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4.6 out of 5 stars 36 customer reviews

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Product details

  • Audio CD (10 Mar. 2003)
  • Number of Discs: 1
  • Format: Single
  • Label: EMI
  • ASIN: B00007LZ2W
  • Other Editions: Audio CD  |  Audio Cassette  |  Vinyl  |  MP3 Download
  • Average Customer Review: 4.6 out of 5 stars  See all reviews (36 customer reviews)
  • Amazon Bestsellers Rank: 33,078 in Music (See Top 100 in Music)
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Product Description

Organisation - Orchestral Manoeuvres in the Dark [CD]

Customer Reviews

4.6 out of 5 stars
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Top Customer Reviews

Format: Audio CD
Hard as it is to believe in these days of three or more years between albums, OMD released two albums within nine months in 1980, Organisation being the latter.
The first self-titled album was a hard act to follow: songs like Electricity, Julia's Song, Mystereality and Messages a superb showcase for their two-blokes-with-some-help-from-two-other-blokes setup. If you're looking for stuff like the seminal electronic pop of Enola Gay, this is probably not the best place to start as Organisation is at once moody and balanced with pop savvy.
You've the contrast of the magnificent Stanlow (Andy and Paul received special permission to visit the massive oil refinery and record sounds there for the track) and 2nd Thought and brilliant pop gems like The More I See You (a cover of the Chris Montez hit), Promise - the first time Paul Humphreys had taken lead vocals - and Motion & Heart. This release features the early live tracks (recorded at the legendary Liverpool club Eric's) that were featured on a seperate 7" with the initial copies of the vinyl album.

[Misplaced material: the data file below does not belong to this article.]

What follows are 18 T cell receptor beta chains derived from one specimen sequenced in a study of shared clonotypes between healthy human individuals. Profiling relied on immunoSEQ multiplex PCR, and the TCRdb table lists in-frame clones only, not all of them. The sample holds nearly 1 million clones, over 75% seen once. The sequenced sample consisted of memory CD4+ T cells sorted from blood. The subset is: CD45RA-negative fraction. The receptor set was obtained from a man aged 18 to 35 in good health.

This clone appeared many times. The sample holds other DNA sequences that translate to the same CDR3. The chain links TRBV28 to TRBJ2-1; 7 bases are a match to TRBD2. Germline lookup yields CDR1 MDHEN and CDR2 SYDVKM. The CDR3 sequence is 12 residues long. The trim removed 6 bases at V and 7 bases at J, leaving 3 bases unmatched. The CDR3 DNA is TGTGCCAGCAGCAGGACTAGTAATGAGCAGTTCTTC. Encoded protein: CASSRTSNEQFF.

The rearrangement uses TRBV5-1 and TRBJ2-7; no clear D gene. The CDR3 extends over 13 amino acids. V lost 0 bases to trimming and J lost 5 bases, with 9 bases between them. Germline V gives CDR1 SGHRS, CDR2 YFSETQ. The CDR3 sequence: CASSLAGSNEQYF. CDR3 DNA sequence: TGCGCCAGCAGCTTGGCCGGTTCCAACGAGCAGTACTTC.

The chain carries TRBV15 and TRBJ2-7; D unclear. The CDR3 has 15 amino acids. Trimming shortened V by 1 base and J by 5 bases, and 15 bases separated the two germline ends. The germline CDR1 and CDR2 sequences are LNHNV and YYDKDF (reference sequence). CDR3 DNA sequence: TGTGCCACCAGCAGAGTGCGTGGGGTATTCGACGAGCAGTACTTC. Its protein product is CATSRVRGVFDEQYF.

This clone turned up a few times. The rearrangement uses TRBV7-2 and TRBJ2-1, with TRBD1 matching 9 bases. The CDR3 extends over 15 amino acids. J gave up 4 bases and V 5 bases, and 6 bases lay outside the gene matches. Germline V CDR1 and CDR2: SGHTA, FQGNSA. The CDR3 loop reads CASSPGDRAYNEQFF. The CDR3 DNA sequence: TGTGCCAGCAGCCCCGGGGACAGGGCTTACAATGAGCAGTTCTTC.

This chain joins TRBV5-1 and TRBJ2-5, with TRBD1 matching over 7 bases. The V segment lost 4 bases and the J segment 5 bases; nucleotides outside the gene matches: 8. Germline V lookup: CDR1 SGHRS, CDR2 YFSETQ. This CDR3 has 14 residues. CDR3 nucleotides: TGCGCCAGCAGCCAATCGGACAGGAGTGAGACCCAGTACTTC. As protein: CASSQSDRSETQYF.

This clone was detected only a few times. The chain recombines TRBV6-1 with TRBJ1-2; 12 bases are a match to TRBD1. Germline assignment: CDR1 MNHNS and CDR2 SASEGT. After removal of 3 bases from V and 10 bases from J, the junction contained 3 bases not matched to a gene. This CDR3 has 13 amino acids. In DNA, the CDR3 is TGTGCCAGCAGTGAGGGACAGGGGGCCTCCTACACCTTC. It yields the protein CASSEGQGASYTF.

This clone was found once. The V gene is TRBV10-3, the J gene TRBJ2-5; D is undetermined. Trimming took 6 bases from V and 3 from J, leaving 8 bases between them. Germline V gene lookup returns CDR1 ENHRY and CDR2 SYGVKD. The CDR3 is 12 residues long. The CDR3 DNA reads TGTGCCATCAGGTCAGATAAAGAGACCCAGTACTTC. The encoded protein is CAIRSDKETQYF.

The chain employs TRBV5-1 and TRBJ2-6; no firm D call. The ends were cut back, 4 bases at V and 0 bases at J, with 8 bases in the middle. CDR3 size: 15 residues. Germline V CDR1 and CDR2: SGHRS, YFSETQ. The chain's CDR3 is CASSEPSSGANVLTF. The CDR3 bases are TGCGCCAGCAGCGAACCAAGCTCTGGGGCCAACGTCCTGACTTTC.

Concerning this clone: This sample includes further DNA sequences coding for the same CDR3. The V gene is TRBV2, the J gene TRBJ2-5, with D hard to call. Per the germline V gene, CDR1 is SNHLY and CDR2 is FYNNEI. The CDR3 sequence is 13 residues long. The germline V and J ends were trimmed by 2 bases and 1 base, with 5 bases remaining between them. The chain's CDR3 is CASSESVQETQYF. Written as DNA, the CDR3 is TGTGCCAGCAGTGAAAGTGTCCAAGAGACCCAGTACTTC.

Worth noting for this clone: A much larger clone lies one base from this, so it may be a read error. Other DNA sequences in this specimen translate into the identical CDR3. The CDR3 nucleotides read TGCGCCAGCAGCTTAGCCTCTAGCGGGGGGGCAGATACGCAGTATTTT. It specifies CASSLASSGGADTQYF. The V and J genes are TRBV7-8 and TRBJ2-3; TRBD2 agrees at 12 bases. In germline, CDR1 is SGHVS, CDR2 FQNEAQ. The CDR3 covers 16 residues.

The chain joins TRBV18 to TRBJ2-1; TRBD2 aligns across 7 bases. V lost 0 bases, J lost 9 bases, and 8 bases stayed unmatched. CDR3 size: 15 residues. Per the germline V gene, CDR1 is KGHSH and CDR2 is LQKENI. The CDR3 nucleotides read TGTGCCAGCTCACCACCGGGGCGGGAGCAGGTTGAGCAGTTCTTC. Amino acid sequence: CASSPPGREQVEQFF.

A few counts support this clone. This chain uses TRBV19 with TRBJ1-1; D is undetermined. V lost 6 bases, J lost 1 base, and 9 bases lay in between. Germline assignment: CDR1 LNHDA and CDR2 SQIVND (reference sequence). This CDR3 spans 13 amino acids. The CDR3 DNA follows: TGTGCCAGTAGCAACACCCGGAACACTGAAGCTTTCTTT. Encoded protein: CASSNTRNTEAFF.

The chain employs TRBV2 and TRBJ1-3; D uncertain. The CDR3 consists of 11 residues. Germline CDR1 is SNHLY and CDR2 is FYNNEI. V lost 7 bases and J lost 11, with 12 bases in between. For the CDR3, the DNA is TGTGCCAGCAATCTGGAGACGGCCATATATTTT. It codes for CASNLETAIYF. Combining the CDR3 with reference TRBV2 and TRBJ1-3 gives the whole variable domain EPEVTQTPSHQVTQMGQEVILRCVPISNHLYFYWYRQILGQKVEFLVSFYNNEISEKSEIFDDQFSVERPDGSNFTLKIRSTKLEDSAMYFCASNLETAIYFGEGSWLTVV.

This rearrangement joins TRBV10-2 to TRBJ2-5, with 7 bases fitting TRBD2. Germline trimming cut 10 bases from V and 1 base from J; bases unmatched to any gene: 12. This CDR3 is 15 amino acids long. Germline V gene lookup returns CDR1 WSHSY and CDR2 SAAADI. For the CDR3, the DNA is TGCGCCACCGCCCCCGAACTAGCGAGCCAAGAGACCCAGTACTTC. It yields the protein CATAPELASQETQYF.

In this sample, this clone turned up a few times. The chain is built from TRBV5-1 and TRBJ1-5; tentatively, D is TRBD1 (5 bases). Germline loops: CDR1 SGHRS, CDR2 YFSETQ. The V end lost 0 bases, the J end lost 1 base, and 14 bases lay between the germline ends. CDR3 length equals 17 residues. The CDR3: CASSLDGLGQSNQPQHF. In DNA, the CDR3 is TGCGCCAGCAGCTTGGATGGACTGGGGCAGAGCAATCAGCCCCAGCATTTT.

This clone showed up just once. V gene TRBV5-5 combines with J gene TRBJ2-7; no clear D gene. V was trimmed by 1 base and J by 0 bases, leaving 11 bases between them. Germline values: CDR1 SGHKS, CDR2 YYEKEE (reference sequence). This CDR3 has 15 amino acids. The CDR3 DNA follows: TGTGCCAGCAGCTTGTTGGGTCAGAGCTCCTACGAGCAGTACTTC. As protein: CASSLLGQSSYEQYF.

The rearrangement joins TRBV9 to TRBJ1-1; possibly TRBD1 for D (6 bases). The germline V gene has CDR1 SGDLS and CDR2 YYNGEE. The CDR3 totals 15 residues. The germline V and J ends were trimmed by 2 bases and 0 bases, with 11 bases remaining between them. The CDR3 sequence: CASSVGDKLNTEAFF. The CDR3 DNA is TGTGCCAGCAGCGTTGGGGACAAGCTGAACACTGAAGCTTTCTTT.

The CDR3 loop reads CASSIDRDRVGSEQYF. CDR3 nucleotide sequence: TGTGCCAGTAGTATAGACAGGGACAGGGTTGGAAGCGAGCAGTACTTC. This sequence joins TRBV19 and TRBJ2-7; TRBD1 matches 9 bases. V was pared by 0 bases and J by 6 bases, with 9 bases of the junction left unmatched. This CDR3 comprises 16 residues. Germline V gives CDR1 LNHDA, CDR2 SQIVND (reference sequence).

They were friends of Joy Division, hailing from not far away on the Wirral peninsula, fellow Kraftwerk devotees, they'd recorded for JD's label Factory (briefly) and played gigs with the awesome Mancunian quartet so the links are apparent.
It's a quarter of a century since this album saw the light of day. So much has happened in music since but OMD were a great band who are underated even now. Buy all their albums and see the evolution!
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Format: Audio CD
OMD's second album is a much more coherent and mature piece of work than the eponymous first album. Less of the twee percussion, and much more use of atmospherics. Humphreys and McCluskey openly admit that their interest in Joy Division was a major influence, and it shows. That said, OMD manage to coax a wonderful soundscape from their vintage synths, and the results are well worth hearing, especially on the brooding "Statues" and the magnificent "Stanlow", a homage to the oil refinery of the same name near Ellesmere Port, with its mixture of soaring synths and clanking industrial noises - a real innovation at the time. This remastered version sounds nice and clear, and has some great bonus tracks to boot.
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Format: Audio CD Verified Purchase